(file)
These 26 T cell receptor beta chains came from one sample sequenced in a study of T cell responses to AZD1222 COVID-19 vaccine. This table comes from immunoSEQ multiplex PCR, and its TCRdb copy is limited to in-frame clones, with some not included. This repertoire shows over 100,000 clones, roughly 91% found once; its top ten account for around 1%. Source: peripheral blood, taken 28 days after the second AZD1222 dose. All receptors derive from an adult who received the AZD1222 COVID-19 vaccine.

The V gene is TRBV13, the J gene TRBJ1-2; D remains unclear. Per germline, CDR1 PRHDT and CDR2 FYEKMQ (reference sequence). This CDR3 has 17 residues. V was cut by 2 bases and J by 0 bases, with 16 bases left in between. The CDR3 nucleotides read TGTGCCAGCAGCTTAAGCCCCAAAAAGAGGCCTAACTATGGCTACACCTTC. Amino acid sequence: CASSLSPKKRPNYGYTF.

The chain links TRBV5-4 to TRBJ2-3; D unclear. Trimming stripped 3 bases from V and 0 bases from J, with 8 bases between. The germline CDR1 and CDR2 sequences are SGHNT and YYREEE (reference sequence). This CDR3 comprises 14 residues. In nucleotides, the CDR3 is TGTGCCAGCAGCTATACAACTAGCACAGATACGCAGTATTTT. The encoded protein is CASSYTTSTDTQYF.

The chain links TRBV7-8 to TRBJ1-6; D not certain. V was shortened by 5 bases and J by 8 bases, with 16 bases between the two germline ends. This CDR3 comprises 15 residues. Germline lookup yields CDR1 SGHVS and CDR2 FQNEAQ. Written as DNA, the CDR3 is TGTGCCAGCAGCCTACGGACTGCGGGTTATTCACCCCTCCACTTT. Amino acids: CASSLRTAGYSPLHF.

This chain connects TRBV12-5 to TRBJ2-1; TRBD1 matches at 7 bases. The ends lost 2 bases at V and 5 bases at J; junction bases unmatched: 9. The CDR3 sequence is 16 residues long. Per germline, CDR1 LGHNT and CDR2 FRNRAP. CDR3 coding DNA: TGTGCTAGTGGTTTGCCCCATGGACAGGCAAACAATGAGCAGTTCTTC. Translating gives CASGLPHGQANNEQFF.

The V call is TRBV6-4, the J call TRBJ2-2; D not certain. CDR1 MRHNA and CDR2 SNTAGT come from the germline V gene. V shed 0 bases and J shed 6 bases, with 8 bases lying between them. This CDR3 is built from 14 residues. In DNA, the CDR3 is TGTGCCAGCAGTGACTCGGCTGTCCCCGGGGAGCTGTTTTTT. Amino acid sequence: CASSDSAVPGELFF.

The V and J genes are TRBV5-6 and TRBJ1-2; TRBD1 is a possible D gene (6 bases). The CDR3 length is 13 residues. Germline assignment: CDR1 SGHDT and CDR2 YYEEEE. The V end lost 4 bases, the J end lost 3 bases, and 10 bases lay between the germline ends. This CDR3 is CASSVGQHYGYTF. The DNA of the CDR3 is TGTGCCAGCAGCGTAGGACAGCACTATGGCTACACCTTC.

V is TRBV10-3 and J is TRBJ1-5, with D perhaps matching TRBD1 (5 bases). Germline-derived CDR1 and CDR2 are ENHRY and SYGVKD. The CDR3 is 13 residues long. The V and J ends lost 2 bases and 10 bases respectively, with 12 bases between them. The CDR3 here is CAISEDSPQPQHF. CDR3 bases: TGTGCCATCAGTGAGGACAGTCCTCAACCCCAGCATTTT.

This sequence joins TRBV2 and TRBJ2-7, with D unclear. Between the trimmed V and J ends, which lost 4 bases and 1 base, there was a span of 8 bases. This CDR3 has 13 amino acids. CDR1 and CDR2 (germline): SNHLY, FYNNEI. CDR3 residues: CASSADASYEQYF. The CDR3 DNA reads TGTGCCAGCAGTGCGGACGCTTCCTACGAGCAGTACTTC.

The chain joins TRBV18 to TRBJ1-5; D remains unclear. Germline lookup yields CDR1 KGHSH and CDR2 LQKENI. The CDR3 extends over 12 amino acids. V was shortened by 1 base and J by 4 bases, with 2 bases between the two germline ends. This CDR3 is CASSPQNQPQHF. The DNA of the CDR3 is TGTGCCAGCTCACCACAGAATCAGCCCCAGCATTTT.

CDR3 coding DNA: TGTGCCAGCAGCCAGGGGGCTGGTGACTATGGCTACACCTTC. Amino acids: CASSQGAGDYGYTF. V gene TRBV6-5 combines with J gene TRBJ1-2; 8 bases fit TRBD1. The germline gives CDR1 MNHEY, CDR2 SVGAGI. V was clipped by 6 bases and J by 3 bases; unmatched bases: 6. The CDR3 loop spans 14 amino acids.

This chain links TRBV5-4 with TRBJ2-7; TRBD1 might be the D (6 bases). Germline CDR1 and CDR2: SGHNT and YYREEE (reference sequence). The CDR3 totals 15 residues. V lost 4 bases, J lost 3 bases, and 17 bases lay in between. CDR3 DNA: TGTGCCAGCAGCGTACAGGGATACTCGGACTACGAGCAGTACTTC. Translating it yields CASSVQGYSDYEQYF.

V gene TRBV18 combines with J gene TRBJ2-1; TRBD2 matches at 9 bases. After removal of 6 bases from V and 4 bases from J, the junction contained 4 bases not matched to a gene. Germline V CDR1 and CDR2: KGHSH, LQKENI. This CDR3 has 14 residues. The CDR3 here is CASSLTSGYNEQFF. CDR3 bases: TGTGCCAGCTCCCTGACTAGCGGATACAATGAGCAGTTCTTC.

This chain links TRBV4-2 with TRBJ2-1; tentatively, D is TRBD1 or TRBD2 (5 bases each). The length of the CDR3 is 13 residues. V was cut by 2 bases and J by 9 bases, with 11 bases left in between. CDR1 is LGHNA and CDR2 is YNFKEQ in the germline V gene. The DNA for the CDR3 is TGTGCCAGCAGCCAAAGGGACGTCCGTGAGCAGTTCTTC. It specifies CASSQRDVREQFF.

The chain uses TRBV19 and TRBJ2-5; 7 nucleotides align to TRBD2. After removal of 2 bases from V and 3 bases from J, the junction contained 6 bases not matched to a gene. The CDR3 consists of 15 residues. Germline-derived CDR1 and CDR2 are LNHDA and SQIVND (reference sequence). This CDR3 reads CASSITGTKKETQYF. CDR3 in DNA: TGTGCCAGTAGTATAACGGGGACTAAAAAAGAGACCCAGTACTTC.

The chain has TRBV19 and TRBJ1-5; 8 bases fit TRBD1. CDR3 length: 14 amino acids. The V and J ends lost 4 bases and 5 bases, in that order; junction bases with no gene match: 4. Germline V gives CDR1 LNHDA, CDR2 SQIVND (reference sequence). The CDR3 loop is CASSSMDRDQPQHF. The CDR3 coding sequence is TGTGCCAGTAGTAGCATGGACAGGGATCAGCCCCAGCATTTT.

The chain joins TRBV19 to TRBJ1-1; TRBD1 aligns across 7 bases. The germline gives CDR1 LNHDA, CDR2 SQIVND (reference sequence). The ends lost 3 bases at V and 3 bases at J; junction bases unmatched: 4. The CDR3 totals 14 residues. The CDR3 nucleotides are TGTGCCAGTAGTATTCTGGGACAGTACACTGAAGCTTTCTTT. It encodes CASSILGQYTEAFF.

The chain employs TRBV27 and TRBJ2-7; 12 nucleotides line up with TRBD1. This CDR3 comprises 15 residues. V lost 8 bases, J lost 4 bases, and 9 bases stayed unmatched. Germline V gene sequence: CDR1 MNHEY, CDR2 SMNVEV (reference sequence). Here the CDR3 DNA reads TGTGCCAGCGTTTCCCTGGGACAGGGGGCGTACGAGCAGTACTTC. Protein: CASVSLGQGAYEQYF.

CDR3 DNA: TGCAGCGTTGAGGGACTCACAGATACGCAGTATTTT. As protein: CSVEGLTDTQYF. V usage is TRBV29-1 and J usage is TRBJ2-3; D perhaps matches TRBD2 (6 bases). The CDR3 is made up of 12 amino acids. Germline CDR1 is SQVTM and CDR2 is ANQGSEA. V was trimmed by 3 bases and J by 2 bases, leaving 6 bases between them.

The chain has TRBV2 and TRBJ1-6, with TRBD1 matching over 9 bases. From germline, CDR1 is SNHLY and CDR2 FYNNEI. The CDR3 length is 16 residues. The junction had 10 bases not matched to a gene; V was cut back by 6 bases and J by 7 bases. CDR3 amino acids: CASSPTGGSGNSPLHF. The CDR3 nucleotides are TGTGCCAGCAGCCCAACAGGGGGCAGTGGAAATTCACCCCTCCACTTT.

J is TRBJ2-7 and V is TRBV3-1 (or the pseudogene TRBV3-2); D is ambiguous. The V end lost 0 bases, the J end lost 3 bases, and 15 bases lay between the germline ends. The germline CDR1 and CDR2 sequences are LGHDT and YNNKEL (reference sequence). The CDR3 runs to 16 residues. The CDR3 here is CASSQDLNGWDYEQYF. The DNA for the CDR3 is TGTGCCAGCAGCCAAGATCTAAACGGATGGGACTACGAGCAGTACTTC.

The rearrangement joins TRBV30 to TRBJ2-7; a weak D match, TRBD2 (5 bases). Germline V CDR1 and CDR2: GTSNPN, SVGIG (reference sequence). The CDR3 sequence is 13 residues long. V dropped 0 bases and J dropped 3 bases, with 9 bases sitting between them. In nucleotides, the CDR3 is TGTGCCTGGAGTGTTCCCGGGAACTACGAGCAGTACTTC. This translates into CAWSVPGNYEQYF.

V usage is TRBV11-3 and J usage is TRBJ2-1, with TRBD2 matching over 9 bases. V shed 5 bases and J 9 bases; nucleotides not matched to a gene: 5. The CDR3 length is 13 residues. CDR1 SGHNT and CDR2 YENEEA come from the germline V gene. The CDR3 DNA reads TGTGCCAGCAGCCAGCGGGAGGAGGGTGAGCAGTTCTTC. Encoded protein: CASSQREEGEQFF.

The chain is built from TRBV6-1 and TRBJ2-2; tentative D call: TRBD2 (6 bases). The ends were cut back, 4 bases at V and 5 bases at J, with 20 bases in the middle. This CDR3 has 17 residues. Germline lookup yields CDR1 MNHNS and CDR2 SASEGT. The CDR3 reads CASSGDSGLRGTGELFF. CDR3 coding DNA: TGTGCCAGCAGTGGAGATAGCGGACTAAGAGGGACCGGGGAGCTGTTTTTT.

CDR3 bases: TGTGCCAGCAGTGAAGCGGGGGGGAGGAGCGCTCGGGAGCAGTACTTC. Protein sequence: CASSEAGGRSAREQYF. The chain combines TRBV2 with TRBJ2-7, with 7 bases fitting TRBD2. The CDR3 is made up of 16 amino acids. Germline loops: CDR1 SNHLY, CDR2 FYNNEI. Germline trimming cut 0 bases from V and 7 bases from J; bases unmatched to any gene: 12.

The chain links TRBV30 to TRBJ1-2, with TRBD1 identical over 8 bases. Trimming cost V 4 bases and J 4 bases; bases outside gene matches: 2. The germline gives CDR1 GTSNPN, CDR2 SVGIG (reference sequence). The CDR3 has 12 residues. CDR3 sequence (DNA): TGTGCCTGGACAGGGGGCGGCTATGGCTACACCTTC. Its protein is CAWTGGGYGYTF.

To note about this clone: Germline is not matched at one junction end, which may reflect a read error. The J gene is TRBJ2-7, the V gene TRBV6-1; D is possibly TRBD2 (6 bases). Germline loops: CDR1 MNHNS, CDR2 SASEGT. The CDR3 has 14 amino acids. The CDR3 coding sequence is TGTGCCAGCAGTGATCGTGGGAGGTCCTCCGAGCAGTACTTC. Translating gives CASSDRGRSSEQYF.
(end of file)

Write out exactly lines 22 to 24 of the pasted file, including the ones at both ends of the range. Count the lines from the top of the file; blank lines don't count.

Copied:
The rearrangement joins TRBV30 to TRBJ2-7; a weak D match, TRBD2 (5 bases). Germline V CDR1 and CDR2: GTSNPN, SVGIG (reference sequence). The CDR3 sequence is 13 residues long. V dropped 0 bases and J dropped 3 bases, with 9 bases sitting between them. In nucleotides, the CDR3 is TGTGCCTGGAGTGTTCCCGGGAACTACGAGCAGTACTTC. This translates into CAWSVPGNYEQYF.

V usage is TRBV11-3 and J usage is TRBJ2-1, with TRBD2 matching over 9 bases. V shed 5 bases and J 9 bases; nucleotides not matched to a gene: 5. The CDR3 length is 13 residues. CDR1 SGHNT and CDR2 YENEEA come from the germline V gene. The CDR3 DNA reads TGTGCCAGCAGCCAGCGGGAGGAGGGTGAGCAGTTCTTC. Encoded protein: CASSQREEGEQFF.

The chain is built from TRBV6-1 and TRBJ2-2; tentative D call: TRBD2 (6 bases). The ends were cut back, 4 bases at V and 5 bases at J, with 20 bases in the middle. This CDR3 has 17 residues. Germline lookup yields CDR1 MNHNS and CDR2 SASEGT. The CDR3 reads CASSGDSGLRGTGELFF. CDR3 coding DNA: TGTGCCAGCAGTGGAGATAGCGGACTAAGAGGGACCGGGGAGCTGTTTTTT.